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Figure 5: fMRI results: differences between healthy subjects and Parkinson patients. Increased activations (SPM T-maps) for the two comparisons between composite and singular step-track movements. Green activations: PD < HC, purple activations: PD > HC. Basal ganglia: 1, left striatal cluster; 2, thalamic/pulvinar cluster. Cerebellum: 1, anterior cerebellum; 2, posterior cerebellum; Cortex: 1, medial prefrontal (BA9); 2, supplementary motor area (BA6); 3, (dorsal) premotor cortex; 4, primary motor cortex (BA4); 5, primary sensory cortex (BA2); 6, superior parietal cortex (BA7). Differences in activations between groups were investigated by using exclusive masks (at threshold level p = 0.05). For visualization purposes, all activations are shown above a threshold level of p = 0.01 (uncorrected), without a restriction of cluster size (k). The z-coordinates indicate the position of the shown transversal planes relative to the AC–PC plane. Activations were rendered on the standard anatomical (ch2) template of MRICron (Rorden et al., 2007). L, Left hemisphere.

Mentions: Comparing the patterns of brain activations between groups using exclusive masking, revealed that for composite movements (Composite > Singular) patients showed decreased activations in the left ventral striatum (Figure 5 and Table 4). In patients compared to healthy subjects, decreased cortical activation was also found in the SMA and bilateral (pre-) motor areas, the contralateral medial prefrontal and ipsilateral superior parietal cortex, while increased activation was seen mid temporally. For the comparison Singular > Composite, patients had decreased activation in the contralateral ventro-lateral thalamus. They showed increased activations in a cluster of the right pulvinar, extending to the bilateral anterior thalamus and dorsal caudate. The comparison Singular > Composite showed increased activations in patients distributed over the ipsilateral dorsal PMC, superior parietal and contralateral posterior cerebellum (lobule VI).


Muscle co-activity tuning in Parkinsonian hand movement: disease-specific changes at behavioral and cerebral level.

van der Stouwe AM, Toxopeus CM, de Jong BM, Yavuz P, Valsan G, Conway BA, Leenders KL, Maurits NM - Front Hum Neurosci (2015)

fMRI results: differences between healthy subjects and Parkinson patients. Increased activations (SPM T-maps) for the two comparisons between composite and singular step-track movements. Green activations: PD < HC, purple activations: PD > HC. Basal ganglia: 1, left striatal cluster; 2, thalamic/pulvinar cluster. Cerebellum: 1, anterior cerebellum; 2, posterior cerebellum; Cortex: 1, medial prefrontal (BA9); 2, supplementary motor area (BA6); 3, (dorsal) premotor cortex; 4, primary motor cortex (BA4); 5, primary sensory cortex (BA2); 6, superior parietal cortex (BA7). Differences in activations between groups were investigated by using exclusive masks (at threshold level p = 0.05). For visualization purposes, all activations are shown above a threshold level of p = 0.01 (uncorrected), without a restriction of cluster size (k). The z-coordinates indicate the position of the shown transversal planes relative to the AC–PC plane. Activations were rendered on the standard anatomical (ch2) template of MRICron (Rorden et al., 2007). L, Left hemisphere.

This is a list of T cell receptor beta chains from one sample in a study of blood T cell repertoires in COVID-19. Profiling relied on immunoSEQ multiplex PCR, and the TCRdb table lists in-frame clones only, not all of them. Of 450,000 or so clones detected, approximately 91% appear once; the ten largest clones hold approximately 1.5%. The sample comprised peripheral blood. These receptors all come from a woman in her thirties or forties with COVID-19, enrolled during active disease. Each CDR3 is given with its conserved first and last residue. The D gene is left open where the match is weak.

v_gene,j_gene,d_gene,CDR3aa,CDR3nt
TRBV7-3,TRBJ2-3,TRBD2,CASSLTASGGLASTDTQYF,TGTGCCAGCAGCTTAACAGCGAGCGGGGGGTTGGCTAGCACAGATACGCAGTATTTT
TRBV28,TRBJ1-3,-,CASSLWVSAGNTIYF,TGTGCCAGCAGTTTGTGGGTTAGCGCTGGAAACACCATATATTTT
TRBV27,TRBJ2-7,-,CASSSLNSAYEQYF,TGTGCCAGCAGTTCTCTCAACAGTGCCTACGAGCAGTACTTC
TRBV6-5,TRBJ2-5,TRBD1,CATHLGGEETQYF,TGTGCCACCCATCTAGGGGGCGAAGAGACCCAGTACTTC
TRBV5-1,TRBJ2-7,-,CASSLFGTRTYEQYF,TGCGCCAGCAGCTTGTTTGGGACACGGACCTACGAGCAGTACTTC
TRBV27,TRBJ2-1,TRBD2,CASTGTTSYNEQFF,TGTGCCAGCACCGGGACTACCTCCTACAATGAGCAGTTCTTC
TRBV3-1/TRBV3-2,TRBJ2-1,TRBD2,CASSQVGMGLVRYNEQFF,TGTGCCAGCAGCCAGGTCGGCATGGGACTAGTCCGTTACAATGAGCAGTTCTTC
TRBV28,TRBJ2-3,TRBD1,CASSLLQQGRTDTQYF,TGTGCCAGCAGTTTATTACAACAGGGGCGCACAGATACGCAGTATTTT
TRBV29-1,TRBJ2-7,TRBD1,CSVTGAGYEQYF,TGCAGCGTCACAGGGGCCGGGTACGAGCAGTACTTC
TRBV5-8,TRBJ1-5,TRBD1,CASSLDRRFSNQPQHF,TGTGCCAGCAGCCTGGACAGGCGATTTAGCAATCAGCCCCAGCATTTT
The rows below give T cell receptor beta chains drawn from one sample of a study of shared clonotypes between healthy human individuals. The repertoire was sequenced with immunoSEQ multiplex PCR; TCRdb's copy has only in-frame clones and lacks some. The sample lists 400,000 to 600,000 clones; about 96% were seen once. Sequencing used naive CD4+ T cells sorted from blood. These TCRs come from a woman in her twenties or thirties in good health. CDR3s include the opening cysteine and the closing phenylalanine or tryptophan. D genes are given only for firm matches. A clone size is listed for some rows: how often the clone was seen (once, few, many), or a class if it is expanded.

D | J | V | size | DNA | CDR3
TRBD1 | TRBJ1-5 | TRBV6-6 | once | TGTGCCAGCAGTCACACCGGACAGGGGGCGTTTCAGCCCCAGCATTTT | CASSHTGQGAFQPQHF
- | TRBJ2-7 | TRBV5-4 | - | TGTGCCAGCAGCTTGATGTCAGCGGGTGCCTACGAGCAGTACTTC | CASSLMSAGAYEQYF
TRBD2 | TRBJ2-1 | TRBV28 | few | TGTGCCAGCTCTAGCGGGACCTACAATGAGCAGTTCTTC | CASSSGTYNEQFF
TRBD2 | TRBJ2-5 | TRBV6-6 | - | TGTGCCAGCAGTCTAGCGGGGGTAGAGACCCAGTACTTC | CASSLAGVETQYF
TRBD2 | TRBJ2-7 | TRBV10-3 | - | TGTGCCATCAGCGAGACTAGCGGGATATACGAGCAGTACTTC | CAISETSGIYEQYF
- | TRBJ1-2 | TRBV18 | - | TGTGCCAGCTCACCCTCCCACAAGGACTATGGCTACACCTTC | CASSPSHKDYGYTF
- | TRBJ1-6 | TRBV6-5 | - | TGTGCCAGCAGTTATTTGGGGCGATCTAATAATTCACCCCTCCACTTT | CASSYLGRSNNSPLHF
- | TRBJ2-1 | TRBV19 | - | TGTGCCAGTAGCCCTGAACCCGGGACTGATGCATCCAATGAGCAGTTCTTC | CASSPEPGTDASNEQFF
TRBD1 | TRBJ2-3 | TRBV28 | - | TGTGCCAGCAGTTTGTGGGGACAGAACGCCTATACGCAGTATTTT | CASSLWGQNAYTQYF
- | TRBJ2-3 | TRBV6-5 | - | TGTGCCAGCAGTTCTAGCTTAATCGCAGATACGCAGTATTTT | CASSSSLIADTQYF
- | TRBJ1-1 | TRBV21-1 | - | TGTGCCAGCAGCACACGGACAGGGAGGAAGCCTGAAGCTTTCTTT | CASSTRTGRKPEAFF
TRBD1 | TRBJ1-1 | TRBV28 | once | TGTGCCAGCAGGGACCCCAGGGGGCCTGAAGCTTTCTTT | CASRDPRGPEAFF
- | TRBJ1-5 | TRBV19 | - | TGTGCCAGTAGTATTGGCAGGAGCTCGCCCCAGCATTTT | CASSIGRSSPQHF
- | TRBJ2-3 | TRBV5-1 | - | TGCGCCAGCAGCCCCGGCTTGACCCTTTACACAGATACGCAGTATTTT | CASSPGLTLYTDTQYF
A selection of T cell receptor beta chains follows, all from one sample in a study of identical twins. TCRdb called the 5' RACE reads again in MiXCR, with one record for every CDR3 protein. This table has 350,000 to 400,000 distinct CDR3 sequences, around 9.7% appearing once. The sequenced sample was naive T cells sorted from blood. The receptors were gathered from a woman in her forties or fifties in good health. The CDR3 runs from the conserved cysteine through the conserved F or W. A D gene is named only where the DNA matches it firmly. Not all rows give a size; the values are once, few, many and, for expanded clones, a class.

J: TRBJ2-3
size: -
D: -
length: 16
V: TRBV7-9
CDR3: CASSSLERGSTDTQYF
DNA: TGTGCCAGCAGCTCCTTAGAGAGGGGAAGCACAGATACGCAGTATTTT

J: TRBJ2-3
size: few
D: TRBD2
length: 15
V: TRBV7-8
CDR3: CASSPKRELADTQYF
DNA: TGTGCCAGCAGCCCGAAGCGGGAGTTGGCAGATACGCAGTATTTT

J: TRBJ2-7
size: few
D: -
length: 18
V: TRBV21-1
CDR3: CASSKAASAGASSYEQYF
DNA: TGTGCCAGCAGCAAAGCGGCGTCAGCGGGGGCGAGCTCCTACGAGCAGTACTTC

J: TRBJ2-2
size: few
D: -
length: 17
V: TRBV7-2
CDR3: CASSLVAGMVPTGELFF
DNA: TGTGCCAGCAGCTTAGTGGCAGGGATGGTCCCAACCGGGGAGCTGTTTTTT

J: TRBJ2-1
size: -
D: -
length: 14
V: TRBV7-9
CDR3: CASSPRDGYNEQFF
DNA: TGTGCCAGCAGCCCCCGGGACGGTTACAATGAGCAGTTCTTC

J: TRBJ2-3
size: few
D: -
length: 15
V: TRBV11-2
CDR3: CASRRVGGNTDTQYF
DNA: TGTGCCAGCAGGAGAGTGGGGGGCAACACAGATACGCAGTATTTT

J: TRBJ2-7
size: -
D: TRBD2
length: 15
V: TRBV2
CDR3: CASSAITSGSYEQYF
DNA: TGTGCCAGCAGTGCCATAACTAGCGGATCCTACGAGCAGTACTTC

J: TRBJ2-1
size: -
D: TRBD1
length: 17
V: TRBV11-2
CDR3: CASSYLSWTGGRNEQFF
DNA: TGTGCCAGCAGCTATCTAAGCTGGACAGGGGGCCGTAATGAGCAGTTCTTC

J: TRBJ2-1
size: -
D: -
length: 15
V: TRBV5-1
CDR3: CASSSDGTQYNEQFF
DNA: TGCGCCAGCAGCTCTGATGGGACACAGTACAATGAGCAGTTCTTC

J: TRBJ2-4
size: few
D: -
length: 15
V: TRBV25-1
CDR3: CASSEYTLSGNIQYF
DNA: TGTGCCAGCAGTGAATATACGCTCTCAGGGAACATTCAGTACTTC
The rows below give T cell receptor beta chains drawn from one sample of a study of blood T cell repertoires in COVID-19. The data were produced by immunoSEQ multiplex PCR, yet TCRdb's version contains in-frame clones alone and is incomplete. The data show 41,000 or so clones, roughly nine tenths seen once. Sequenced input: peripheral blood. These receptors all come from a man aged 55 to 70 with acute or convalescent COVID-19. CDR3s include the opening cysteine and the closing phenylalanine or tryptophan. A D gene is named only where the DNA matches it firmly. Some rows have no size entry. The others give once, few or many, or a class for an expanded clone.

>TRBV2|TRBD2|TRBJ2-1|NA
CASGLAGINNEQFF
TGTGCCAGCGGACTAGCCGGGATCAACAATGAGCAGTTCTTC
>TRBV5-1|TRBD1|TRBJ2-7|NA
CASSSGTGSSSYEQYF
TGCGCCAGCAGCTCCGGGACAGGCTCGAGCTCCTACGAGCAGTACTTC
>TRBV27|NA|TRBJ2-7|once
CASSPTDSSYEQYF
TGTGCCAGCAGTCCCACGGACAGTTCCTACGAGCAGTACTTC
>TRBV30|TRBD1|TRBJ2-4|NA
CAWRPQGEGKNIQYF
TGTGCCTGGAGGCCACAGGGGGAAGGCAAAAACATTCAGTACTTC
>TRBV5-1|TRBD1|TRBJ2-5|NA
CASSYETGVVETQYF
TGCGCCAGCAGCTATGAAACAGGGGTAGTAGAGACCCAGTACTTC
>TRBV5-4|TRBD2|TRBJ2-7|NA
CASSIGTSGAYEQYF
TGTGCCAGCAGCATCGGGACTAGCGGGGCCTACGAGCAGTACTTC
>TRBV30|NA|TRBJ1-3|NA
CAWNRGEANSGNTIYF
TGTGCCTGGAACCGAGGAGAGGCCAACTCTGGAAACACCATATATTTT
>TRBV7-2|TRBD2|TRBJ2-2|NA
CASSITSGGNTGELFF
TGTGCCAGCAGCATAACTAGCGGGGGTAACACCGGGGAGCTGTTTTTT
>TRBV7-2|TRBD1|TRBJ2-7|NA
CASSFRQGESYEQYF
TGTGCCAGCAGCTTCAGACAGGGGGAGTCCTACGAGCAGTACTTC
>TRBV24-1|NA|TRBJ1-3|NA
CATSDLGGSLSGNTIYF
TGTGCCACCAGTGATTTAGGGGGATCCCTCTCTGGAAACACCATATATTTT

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Related In: Results  -  Collection

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Show All Figures
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Figure 5: fMRI results: differences between healthy subjects and Parkinson patients. Increased activations (SPM T-maps) for the two comparisons between composite and singular step-track movements. Green activations: PD < HC, purple activations: PD > HC. Basal ganglia: 1, left striatal cluster; 2, thalamic/pulvinar cluster. Cerebellum: 1, anterior cerebellum; 2, posterior cerebellum; Cortex: 1, medial prefrontal (BA9); 2, supplementary motor area (BA6); 3, (dorsal) premotor cortex; 4, primary motor cortex (BA4); 5, primary sensory cortex (BA2); 6, superior parietal cortex (BA7). Differences in activations between groups were investigated by using exclusive masks (at threshold level p = 0.05). For visualization purposes, all activations are shown above a threshold level of p = 0.01 (uncorrected), without a restriction of cluster size (k). The z-coordinates indicate the position of the shown transversal planes relative to the AC–PC plane. Activations were rendered on the standard anatomical (ch2) template of MRICron (Rorden et al., 2007). L, Left hemisphere.